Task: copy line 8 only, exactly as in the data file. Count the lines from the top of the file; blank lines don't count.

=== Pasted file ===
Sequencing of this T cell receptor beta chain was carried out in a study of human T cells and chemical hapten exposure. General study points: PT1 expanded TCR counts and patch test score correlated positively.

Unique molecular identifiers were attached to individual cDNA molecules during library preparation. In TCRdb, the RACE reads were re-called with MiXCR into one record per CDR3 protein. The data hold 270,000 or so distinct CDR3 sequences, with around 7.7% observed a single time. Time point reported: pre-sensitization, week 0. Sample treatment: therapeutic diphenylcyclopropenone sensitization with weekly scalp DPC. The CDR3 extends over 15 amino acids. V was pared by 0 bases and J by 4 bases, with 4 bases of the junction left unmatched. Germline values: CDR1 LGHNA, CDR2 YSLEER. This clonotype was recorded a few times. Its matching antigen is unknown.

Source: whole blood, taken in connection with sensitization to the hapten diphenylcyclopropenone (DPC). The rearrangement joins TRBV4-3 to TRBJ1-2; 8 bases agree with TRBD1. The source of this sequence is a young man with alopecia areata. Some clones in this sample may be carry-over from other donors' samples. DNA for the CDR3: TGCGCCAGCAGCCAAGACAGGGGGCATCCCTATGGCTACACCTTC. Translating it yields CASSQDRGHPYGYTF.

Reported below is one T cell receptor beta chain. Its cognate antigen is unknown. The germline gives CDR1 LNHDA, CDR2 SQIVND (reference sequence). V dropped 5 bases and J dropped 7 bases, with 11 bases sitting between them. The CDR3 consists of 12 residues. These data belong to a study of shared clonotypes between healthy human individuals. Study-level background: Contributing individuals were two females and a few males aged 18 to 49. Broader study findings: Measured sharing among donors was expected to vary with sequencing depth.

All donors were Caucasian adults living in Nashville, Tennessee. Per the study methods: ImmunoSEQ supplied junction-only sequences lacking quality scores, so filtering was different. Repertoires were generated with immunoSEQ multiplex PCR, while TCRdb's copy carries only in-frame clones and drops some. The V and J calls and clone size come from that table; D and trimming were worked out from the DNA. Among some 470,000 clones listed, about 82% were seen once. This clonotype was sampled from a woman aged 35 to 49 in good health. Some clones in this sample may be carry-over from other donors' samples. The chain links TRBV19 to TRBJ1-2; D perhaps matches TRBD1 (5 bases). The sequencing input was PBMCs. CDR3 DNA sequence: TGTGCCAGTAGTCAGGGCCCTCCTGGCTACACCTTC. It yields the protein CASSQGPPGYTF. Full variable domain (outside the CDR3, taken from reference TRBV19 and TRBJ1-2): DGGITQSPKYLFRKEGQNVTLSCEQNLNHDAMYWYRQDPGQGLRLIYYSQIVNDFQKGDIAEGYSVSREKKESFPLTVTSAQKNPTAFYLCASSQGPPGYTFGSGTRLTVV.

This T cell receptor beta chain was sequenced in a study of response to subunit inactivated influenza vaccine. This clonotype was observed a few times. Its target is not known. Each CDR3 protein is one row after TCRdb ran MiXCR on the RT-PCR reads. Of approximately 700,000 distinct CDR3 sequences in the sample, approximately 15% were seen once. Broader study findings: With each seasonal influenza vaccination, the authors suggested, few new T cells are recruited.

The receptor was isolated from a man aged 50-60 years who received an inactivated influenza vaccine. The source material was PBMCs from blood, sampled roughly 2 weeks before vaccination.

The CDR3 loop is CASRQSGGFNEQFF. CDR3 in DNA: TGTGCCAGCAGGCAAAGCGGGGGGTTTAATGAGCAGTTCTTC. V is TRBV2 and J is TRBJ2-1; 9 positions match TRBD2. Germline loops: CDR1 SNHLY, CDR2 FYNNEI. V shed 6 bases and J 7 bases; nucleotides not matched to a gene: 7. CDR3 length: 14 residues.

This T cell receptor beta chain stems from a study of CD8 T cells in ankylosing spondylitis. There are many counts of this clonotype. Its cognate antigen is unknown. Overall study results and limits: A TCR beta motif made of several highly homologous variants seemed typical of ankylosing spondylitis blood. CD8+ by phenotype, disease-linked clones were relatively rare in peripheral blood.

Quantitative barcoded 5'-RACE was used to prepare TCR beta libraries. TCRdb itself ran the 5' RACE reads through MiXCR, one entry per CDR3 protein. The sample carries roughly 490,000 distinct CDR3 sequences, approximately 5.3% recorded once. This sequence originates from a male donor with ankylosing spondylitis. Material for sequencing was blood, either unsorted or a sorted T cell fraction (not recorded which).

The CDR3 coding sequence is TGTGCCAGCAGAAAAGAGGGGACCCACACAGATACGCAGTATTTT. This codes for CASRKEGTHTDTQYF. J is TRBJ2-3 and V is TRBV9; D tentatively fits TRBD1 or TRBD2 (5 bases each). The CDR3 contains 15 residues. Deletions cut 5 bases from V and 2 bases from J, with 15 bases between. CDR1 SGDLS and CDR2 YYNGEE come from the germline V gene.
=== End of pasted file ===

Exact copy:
The CDR3 loop is CASRQSGGFNEQFF. CDR3 in DNA: TGTGCCAGCAGGCAAAGCGGGGGGTTTAATGAGCAGTTCTTC. V is TRBV2 and J is TRBJ2-1; 9 positions match TRBD2. Germline loops: CDR1 SNHLY, CDR2 FYNNEI. V shed 6 bases and J 7 bases; nucleotides not matched to a gene: 7. CDR3 length: 14 residues.